DUBNER: Coming up on Freakonomics Radio: since we’re so bad at figuring out what’s really dangerous, why don’t we bring in the professionals:
Michael SHERMER: I’m Mr. Skeptic. Anything that can be analyzed critically and skeptically, that’s what we do.
DUBNER: And: a cautionary tale about siding with the conspiracy theorists.
Nick POPE: I think somebody actually thought I was an alien myself.
DUBNER: That’s next on Freakonomics Radio. We love hearing from you, our listeners, so: if you’ve got something to say, or a question to ask, or a strange fact to share, please visit us at Freakonomics.com or drop us a line at firstname.lastname@example.org. And thank you.
ANNOUNCER: From WNYC and APM, American Public Media, this is Freakonomics Radio. Here’s your host, Stephen Dubner.
DUBNER: On today’s show, we’re talking about how we make complex decisions about issues like climate change. As my Freakonomics co-author Steve Levitt sees it, we seek out information that confirms our pre-existing biases, and we are congenitally bad at assessing risk. So how are people supposed to figure out what to be afraid of? Here’s Levitt again:
LEVITT: To know what to be afraid of, you need to go through an in-depth data collection process, you need to be properly informed. And people are too busy, rightfully too busy, leading their lives instead of dwelling on what the exact, almost infinitesimal probability is that any particular thing will kill them. So it’s sensible for people to be uninformed and it’s sensible to rely on the media. It just turns out that the media is not a very good source of information.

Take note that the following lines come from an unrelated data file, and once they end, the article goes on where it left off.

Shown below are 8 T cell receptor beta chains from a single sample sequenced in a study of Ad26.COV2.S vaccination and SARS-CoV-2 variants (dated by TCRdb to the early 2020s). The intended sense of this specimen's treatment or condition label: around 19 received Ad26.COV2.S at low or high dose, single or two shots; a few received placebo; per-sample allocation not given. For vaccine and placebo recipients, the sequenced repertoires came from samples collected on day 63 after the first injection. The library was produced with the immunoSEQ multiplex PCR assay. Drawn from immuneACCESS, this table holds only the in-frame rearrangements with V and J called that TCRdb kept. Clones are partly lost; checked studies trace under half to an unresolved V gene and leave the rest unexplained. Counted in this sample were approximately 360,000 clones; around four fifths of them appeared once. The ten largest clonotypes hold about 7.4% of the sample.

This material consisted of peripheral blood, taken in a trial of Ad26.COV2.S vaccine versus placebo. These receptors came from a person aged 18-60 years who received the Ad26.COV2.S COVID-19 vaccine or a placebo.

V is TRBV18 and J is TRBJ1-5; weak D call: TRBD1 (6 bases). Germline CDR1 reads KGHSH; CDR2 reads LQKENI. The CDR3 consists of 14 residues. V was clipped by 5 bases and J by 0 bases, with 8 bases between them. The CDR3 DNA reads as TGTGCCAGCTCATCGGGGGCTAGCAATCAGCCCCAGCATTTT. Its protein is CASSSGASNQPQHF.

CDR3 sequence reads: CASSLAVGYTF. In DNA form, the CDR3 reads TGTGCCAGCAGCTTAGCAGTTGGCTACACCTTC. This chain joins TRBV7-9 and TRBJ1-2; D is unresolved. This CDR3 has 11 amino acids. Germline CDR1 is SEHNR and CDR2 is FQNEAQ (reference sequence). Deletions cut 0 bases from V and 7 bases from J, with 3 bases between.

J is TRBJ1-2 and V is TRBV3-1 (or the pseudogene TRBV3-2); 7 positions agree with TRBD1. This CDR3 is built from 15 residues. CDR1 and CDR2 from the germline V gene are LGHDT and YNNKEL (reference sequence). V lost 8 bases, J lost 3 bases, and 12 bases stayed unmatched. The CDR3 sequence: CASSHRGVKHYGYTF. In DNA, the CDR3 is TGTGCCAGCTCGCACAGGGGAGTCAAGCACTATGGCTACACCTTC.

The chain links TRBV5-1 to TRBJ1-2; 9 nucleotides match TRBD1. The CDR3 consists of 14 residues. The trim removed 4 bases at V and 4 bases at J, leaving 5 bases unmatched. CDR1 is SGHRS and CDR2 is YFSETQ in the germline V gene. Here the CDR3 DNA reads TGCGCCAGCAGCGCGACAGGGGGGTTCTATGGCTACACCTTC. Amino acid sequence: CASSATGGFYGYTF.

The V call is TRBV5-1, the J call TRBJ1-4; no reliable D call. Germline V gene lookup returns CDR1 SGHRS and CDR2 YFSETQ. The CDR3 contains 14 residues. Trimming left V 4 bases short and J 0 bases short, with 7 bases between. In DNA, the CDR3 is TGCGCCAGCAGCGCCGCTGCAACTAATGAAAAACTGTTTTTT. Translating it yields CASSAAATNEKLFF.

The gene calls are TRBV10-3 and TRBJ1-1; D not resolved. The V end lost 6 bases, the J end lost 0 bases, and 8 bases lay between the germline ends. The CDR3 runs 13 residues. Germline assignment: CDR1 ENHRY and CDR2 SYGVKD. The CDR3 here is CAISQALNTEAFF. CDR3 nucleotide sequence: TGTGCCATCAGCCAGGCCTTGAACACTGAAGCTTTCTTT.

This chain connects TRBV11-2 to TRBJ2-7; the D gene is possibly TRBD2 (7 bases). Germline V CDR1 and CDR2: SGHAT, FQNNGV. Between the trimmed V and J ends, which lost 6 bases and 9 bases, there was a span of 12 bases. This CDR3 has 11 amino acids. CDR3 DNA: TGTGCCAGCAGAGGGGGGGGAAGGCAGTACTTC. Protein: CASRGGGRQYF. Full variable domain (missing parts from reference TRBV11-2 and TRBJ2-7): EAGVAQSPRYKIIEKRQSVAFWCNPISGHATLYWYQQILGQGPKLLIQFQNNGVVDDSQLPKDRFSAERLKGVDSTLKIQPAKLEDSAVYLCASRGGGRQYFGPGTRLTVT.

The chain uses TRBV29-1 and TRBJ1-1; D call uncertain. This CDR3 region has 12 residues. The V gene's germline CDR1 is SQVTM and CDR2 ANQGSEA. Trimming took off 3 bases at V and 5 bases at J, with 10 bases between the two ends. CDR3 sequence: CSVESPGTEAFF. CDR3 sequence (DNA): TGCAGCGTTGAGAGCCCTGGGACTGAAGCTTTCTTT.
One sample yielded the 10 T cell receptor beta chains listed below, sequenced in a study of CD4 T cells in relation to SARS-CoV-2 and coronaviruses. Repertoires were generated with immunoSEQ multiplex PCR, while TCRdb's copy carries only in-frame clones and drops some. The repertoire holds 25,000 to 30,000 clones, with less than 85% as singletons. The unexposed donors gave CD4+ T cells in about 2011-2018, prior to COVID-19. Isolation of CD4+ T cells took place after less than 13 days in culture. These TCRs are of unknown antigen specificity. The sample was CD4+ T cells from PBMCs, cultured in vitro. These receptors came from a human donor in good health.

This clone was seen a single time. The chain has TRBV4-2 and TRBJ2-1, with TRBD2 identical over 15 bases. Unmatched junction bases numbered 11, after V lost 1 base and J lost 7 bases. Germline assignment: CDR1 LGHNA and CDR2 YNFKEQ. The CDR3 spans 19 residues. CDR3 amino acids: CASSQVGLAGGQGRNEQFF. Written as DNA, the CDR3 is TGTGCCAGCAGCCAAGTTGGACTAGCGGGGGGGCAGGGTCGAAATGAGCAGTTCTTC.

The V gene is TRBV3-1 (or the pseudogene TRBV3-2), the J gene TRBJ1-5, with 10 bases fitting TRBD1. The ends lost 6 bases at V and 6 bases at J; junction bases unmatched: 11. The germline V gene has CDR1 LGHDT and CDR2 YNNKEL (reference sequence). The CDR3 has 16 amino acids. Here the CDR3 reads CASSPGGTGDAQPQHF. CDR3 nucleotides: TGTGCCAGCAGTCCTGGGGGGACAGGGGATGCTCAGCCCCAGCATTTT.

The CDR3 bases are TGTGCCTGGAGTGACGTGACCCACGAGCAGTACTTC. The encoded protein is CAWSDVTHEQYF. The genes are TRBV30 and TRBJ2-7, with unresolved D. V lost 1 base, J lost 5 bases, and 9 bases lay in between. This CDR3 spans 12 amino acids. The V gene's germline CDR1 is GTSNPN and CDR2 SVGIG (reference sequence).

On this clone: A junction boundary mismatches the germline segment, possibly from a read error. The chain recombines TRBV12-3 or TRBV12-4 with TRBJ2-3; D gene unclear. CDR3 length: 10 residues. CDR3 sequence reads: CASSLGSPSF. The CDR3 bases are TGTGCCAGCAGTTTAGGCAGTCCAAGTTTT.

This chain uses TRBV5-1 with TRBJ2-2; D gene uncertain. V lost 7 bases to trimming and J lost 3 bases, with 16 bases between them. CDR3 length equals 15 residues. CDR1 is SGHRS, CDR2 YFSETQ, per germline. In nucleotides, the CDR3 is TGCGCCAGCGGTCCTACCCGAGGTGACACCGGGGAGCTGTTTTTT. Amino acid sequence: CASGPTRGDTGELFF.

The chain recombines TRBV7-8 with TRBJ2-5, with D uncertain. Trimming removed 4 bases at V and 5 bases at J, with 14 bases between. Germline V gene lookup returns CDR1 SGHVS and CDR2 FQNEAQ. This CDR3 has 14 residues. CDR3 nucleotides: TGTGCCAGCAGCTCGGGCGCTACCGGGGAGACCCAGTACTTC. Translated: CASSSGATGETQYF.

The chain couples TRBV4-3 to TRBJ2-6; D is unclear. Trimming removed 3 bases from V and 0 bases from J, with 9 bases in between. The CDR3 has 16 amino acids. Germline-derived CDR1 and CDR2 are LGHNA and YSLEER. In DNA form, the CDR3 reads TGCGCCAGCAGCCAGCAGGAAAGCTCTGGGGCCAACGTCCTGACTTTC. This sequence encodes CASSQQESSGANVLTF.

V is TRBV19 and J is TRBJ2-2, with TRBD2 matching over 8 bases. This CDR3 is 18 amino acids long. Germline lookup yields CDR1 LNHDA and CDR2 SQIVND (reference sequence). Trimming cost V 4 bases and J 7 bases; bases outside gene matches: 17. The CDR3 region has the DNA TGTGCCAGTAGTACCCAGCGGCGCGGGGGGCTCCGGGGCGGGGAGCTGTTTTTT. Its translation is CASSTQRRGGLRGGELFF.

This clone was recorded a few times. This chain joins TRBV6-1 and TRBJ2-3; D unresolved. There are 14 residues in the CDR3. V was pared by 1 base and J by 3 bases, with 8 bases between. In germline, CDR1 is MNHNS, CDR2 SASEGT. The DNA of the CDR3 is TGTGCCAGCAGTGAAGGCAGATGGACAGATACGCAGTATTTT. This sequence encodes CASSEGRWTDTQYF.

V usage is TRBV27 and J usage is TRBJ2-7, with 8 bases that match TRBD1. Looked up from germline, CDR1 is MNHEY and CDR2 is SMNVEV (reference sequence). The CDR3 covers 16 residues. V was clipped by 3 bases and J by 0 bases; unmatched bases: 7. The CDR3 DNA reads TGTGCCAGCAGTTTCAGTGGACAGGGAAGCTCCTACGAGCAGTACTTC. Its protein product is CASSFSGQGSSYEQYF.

DUBNER: If you really wanted to make sure that every one of your beliefs was worth holding, you’d have to spend so much time gathering primary data that you’d have no time for anything else in life. You’d practically have to become a professional skeptic. And that’s not a job is it?
SHERMER: Uh, yeah, I’m Mr. Skeptic. Anything that can be analyzed critically and skeptically, that’s what we do. So, anything from UFOs and alien abductions to Bigfoot and conspiracy theories all the way up to things like, global warming and climate change and autism and vaccinations. We cover it all.
DUBNER: Michael Shermer, a professor at Claremont University, has a masters degree in experimental psychology and a Ph.D. in the history of science. He’s also the publisher of Skeptic magazine and he writes books. His latest is called The Believing Brain.
DUBNER: Now, as a professional skeptic, I’m guessing a lot of people look at you, or hear about a guy like you or read a book by you and think, oh man, that’s, like, the dream job. You know, people think, well, I’m a skeptic; I don’t believe anything. So, what do you have to do to be you, Michael?
SHERMER: Well, we actually do believe all sorts of things. You have to have all sorts of beliefs just to, just to get out of bed in the morning, and so, the question then becomes, well, which of your host of beliefs are the ones that are really supported by evidence, or are questionable, or are probably not true, and which are those that we base on instinct and intuition, and which are we basing on, you know, solid evidence, and so, that’s where the rubber meets the road, is, is not, do you believe something or not—of course, we all believe all sorts of things. The question is, are they true? And what’s the evidence? What’s the quality of the evidence?
DUBNER: Talk to me about how we end up believing what we believe in. I was going say, how we choose to believe what we believe in, but it sounds like it’s not really a choice, right?